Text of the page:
“So far, the students have been enamored with the ProtoMAX’s capabilities as we have been using it to test cut many different prototype senior and club project parts,” Georgeou continued. From the Aerospace Engineering department cutting 10 gauge stainless steel to the Manufacturing Engineering students using the machine for their class projects, the ProtoMAX is quickly becoming a student favorite—so much so that the lab had to limit usage on the machine because students were waiting in line to get their projects cut. Currently, Cal Poly has one ProtoMAX but is looking to add more as the machine finds a home in the freshman manufacturing course curriculum.

Steven Hoover cutting the Cal Poly logo on the ProtoMAX waterjet.

Over the summer, Hoover worked as a shop technician for the IME department. That’s where he was introduced to the ProtoMAX. After watching a few videos online, and working with other students, he was machining.

“If I am making a mounting plate, I don’t have to worry about it,” said Hoover. “It’s perfect every time. I don’t have to use secondary methods.” He was immediately impressed at how flexible the waterjet could be. Cutting arcs is now a single-state process; before, Hoover would have to break out the grinder to get the part to the desired finish.

“I usually design in SolidWorks, then move the file into MAKE,” said Hoover. Intelli-MAX LAYOUT for ProtoMAX supports files from other CAD programs, including .dxf, .dwg, .ord, .ai, .pdf and .svg formats. Importing into LAYOUT is a one-step process. This makes the software aspect of the ProtoMAX particularly attractive to educators, as users don’t need to learn another CAD program to run the machine. If users are already proficient in another CAD program, chances are they can export and upload their preferred file directly into the Intelli-MAX software.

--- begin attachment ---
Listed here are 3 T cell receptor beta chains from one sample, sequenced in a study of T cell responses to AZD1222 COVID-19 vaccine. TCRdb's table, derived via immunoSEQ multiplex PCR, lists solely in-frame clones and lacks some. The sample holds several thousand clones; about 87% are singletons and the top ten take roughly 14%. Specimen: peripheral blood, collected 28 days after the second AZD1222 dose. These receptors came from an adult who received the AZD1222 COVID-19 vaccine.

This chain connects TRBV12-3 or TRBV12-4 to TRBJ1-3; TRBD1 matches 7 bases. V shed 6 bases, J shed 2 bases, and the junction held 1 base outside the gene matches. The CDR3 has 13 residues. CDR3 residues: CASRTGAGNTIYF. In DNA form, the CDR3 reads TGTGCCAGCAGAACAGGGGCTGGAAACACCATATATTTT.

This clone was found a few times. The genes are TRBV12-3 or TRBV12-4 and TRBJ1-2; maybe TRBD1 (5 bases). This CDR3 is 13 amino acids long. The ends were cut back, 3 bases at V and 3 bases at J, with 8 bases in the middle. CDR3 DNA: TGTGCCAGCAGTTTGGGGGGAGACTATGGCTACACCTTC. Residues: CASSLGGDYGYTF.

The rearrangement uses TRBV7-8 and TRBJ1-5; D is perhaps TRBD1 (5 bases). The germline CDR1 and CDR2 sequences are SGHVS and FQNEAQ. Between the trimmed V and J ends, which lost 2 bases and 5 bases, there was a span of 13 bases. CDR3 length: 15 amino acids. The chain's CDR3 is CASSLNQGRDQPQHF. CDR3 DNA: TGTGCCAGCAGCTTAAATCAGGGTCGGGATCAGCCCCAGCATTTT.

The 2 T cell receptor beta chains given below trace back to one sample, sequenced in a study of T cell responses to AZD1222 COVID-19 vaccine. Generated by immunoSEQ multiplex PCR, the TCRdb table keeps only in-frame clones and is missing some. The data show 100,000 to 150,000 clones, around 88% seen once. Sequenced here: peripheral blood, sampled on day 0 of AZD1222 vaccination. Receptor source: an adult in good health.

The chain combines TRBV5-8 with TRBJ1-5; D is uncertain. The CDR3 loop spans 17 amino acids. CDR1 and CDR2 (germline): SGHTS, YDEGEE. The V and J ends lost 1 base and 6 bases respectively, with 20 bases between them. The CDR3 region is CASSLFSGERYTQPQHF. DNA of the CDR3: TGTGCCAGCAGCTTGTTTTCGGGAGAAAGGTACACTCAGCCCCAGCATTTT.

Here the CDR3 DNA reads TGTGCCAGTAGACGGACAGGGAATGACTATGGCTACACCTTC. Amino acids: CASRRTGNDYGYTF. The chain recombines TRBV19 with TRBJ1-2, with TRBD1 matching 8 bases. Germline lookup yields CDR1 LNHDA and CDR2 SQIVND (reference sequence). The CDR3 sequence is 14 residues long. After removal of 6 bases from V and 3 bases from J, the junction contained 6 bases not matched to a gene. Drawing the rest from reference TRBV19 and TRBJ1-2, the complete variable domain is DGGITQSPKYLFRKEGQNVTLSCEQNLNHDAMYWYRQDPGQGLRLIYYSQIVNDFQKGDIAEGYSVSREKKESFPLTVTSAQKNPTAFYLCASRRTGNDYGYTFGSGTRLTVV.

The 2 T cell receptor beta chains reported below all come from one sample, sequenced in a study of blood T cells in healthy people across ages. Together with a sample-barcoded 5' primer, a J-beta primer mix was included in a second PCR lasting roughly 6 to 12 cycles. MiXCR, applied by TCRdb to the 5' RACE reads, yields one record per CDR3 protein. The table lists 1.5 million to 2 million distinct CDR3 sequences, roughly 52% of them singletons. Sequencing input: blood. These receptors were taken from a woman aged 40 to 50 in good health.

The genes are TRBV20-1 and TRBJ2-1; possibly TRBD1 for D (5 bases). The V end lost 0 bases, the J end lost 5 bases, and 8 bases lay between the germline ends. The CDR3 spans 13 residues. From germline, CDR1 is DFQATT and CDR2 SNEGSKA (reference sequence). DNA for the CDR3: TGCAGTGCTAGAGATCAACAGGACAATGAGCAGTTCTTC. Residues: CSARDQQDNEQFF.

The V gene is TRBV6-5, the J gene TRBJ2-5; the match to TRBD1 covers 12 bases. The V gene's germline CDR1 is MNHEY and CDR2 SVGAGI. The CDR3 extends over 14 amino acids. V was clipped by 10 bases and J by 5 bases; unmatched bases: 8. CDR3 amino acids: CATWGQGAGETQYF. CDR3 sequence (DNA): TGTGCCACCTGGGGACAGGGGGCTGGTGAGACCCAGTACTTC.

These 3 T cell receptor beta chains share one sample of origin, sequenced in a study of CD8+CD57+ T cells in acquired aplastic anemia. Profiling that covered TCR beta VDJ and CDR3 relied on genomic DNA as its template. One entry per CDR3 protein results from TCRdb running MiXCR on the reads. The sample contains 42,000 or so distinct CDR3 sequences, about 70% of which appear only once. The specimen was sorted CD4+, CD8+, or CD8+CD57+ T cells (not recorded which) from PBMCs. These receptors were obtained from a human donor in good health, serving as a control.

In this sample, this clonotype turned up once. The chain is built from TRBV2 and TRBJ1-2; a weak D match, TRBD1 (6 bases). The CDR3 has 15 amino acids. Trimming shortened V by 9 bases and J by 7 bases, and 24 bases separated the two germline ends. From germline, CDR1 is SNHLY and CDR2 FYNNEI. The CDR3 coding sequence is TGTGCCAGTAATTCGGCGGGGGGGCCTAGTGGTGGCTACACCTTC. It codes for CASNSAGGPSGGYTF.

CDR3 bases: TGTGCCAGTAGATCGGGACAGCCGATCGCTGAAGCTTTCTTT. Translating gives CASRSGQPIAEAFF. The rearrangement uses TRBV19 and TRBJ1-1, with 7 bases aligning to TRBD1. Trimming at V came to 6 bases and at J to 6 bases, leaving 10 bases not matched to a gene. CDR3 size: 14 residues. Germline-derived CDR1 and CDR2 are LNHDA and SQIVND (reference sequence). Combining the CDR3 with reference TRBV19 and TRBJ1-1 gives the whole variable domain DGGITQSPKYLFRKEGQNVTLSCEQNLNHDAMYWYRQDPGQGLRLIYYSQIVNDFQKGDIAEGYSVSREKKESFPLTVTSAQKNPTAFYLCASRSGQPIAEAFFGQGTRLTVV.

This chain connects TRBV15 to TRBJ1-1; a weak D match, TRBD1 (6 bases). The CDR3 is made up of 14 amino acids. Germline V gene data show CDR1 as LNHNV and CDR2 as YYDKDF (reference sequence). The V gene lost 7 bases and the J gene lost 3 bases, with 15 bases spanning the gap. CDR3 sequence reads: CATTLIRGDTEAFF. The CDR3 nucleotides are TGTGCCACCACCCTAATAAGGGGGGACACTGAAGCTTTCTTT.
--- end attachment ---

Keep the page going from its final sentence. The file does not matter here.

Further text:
Members of Cal Poly’s SME student chapter have been the primary testers of the machine. “I cut 5/8 aluminum, but we also cut pretty much everything, such as carbon fiber and stainless,” said Hoover, who is also the president of the SME student chapter. “We have been cutting key chains and bottle openers for the club,” he said. The ProtoMAX, like most abrasive waterjets, can cut virtually any material, including composites, fiberglass, and steel.

The hands-on manufacturing experience Hoover and his classmates receive makes it easier for them to assimilate into the engineering workforce. It may be keychains for giveaways today, but tomorrow, who knows what the students of Cal Poly will be producing. As for the ProtoMAX, Hoover enthusiastically said, “I love it. I want one in my garage.”